Higenamine is a naturally occurring stimulant found in plants such as Aconitum (carmichaeli and japonicum), Nandina domestica, Nelumbo nucifera, and Sinomenium acutum. It was initially isolated in 1976 from Aconitum, a toxic herb that can cause fatal cardiac poisoning. Today, higenamine can be manufactured (synthesized) as well as extracted from such plants. As a dietary supplement ingredient, it has been marketed in products for weight loss, energy enhancement, and athletic performance. Both natural and synthetic higenamine might promote stimulant effects.

Higenamine is on the FDA Dietary Supplement Ingredient Advisory List because it does not appear to be a lawful ingredient in dietary supplements. The safety of products containing higenamine is unknown.

The World Anti-Doping Agency (WADA) has prohibited the use of higenamine since 2017. The U.S. Food and Drug Administration (FDA) has received reports of adverse effects associated with higenamine-containing dietary supplements since 2014, which led FDA to add higenamine to its Dietary Supplement Ingredient Advisory List, with the statement that it does not appear to be a lawful ingredient in dietary supplements. On 12 March 2021, FDA published an Import Alert that products containing higenamine are considered “adulterated,” and no information provides “reasonable assurance” that this ingredient “does not present a significant or unreasonable risk of illness or injury.” Thus, dietary supplement products with higenamine as an ingredient cannot be imported into the U.S.

What does the science say?

Research on the use of higenamine as a drug for the potential treatment of heart disorders (mostly with animals and cells) suggests that it can improve heart function and increase heart rate. The limited (relatively small) studies conducted with humans suggest that higenamine, given intravenously, could be useful for emergency cardiac conditions because it can stimulate the heart. Research also suggests higenamine might have anti-inflammatory effects. Side effects reported include dizziness, nausea, headaches, heart palpitations, and chest pain. In the U.S., FDA has never investigated or approved higenamine for use as a drug for any condition.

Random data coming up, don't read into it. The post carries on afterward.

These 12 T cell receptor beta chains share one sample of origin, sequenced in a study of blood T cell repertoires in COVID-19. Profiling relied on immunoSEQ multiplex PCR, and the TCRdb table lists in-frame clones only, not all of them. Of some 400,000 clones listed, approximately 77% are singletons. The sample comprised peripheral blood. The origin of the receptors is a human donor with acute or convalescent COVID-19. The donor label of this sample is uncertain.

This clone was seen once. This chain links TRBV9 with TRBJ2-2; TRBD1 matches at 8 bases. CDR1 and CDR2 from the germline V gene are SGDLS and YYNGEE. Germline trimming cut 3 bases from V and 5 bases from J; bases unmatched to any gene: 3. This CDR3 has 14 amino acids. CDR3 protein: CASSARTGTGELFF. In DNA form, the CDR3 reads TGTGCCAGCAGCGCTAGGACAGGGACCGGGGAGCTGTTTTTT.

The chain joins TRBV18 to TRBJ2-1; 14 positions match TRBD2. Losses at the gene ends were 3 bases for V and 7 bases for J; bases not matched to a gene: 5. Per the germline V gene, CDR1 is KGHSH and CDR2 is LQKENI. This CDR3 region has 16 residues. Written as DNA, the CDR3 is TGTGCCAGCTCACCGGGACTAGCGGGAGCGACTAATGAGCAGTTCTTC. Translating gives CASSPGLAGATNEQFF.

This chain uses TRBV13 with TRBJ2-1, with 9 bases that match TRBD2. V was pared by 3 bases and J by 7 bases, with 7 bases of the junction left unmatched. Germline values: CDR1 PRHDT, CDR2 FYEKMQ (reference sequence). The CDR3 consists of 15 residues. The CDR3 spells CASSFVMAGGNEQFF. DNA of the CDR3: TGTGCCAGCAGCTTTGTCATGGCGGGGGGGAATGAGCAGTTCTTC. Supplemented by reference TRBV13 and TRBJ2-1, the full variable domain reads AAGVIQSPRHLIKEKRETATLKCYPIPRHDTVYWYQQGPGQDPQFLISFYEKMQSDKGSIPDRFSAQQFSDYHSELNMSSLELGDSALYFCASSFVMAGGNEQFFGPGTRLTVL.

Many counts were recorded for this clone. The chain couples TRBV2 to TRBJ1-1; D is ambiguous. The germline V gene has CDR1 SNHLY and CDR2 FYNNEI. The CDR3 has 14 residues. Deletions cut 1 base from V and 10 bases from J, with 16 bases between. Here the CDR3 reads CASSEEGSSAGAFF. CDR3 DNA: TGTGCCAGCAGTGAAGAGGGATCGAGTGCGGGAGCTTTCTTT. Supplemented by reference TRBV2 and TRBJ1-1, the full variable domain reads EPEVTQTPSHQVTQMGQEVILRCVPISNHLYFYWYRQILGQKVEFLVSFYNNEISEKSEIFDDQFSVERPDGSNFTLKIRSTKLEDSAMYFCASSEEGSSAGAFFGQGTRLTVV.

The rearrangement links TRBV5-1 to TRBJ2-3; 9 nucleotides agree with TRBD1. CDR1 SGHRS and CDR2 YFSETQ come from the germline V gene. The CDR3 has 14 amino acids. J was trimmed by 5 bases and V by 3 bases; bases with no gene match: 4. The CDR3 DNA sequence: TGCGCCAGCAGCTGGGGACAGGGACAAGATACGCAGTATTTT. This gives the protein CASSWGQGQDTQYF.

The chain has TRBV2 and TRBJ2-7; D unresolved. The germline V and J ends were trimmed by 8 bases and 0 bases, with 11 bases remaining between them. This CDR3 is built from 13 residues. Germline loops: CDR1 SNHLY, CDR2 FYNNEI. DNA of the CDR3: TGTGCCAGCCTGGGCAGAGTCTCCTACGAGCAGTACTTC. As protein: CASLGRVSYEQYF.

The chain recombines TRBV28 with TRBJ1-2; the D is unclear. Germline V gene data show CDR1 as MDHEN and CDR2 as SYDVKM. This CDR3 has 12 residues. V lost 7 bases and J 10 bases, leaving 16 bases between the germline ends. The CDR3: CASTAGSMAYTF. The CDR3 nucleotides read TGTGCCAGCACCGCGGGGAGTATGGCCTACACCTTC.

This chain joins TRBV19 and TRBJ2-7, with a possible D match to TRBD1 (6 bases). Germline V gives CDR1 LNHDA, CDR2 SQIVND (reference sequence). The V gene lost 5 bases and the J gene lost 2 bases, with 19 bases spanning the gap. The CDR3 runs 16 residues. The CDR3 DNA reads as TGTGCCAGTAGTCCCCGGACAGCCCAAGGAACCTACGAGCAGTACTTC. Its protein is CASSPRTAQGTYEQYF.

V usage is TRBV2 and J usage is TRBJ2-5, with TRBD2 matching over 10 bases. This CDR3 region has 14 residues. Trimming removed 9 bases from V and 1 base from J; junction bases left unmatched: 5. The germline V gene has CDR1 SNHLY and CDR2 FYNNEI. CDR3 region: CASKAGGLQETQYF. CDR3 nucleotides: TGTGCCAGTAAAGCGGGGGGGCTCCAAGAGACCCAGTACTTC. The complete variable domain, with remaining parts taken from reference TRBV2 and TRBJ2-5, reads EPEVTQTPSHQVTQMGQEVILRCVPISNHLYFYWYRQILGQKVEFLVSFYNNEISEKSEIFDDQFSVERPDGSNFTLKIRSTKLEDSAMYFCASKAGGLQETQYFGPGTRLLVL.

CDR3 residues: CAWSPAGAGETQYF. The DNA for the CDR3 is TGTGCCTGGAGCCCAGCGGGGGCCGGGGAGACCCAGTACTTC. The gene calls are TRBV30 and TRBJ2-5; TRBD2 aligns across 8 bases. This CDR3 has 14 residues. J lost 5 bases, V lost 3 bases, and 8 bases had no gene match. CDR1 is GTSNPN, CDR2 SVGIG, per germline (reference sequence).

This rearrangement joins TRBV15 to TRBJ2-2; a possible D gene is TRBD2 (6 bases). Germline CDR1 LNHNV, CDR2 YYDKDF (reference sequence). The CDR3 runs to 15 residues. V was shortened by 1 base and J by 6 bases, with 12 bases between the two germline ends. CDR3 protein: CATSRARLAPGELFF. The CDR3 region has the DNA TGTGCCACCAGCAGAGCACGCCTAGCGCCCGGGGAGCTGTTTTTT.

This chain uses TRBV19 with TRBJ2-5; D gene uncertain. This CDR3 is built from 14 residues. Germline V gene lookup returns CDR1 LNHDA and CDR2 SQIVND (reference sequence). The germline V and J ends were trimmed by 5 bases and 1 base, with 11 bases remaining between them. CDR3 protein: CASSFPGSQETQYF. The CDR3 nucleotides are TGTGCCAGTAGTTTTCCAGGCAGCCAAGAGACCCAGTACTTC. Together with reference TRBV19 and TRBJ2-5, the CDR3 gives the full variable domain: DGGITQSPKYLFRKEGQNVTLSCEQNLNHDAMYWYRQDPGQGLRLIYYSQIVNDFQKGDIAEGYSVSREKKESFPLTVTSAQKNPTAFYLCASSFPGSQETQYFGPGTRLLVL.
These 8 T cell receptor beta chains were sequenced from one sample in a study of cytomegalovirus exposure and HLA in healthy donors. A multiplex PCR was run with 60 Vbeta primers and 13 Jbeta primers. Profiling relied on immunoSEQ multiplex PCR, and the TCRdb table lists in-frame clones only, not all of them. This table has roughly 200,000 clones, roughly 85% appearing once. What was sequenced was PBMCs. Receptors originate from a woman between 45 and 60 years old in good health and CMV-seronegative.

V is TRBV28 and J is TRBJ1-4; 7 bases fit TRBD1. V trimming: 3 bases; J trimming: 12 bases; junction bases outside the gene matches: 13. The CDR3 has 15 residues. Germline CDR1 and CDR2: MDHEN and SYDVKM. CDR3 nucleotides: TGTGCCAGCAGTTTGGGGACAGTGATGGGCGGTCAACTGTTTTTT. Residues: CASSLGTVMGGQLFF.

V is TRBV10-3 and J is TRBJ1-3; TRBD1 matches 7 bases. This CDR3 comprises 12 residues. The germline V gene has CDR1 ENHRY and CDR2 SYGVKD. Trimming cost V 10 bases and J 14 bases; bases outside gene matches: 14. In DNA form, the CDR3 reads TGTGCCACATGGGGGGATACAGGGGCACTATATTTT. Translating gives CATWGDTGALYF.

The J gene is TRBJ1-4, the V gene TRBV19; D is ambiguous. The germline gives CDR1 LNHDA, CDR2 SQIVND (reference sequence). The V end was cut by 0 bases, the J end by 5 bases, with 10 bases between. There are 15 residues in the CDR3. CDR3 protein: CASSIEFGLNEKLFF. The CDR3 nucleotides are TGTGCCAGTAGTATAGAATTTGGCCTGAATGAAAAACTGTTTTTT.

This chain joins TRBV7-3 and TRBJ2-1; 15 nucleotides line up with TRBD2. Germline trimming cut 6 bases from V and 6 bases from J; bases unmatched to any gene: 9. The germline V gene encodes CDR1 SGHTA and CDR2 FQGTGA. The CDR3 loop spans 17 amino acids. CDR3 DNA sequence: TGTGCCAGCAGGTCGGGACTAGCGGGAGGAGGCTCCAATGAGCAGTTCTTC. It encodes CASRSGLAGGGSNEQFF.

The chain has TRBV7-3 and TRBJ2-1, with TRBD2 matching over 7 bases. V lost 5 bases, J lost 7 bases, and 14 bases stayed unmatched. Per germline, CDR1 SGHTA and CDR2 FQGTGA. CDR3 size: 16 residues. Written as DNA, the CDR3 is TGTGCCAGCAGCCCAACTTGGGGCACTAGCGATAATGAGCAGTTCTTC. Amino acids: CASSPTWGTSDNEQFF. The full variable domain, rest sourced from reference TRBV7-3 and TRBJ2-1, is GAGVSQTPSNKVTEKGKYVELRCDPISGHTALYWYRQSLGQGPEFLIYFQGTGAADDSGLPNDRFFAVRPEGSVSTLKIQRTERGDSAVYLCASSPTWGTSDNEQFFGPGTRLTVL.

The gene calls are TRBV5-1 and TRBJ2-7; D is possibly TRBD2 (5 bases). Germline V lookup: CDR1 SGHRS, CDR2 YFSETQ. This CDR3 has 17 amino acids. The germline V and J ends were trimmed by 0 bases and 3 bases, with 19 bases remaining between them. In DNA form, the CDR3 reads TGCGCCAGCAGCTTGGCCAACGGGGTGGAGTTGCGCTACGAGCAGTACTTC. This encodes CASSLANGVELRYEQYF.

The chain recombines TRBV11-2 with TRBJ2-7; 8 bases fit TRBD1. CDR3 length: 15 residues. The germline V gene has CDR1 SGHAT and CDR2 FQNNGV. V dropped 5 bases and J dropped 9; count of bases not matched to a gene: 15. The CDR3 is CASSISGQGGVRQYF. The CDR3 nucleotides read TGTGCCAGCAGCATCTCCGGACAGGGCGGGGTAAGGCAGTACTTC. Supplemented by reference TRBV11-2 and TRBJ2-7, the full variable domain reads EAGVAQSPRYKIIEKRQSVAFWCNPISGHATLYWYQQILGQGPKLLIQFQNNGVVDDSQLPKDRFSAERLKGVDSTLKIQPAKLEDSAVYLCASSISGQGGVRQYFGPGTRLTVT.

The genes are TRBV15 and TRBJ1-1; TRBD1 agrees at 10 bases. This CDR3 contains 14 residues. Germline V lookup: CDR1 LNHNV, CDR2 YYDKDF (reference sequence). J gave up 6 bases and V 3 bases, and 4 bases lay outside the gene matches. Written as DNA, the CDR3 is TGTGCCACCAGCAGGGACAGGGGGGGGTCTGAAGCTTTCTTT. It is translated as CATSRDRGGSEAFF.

How the intravenous doses used in studies translate to oral dose, such as in dietary supplements, is largely unknown. A single small study showed no significant effects on heart rate, breathing, blood pressure, or blood chemistry—either positive or negative—with oral use of up to 150 mg higenamine for 8 weeks. More and larger studies on oral use are needed, but no safe amount has been established. As a result, it is impossible to know if a dietary supplement containing higenamine is safe.

How much higenamine do dietary supplements have?

Dietary supplement products listing higenamine on their Supplement Facts labels often appear as part of a “proprietary blend,” which makes it impossible to determine from the label the exact amount of the ingredient supposedly present. Other label amounts typically range 10–75 mg in a single serving. However, testing of products has shown that the actual amounts present often do not match the amounts declared on labels, with amounts ranging from less than 0.01% to 200% of the quantity listed. Some products listing higenamine also contain combinations of other stimulants with unknown effects.

Should Military Service Members avoid the use of supplements with higenamine?

Given the status of higenamine with WADA and FDA, higenamine appears to be unsuitable for use in dietary supplements, so Military Service Members should avoid supplements with this ingredient. Since FDA’s addition of higenamine to its Advisory List, a number of supplements have been reformulated and no longer include higenamine. However, some products tested still contain higenamine, even when it is not listed on product labels. It is important to check for third-party certification seals to ensure what is on the label is actually contained in a product. The safety and effectiveness of higenamine for any marketed claim are unknown. Other common names for higenamine to watch out for include the following:

  • norcoclaurine
  • demethylcoclaurine
  • 1-(4-hydroxybenzyl)-1,2,3,4-tetrahydroisoquinoline-6,7-diol
  • Isoquinolin-6,7-diol, 1,2,3,4-tetrahydro-1-[4-hydroxybenzyl]
  • 6,7-dihydroxy-1-(4-hydroxybenzyl)-1,2,3,4-tetrahydroisoquinoline

Bottom line

Higenamine is currently on the FDA Dietary Supplement Ingredient Advisory List because it does not appear to be a lawful dietary supplement ingredient. It is unknown how products containing higenamine might affect your readiness or health.


Posted 11 June 2021


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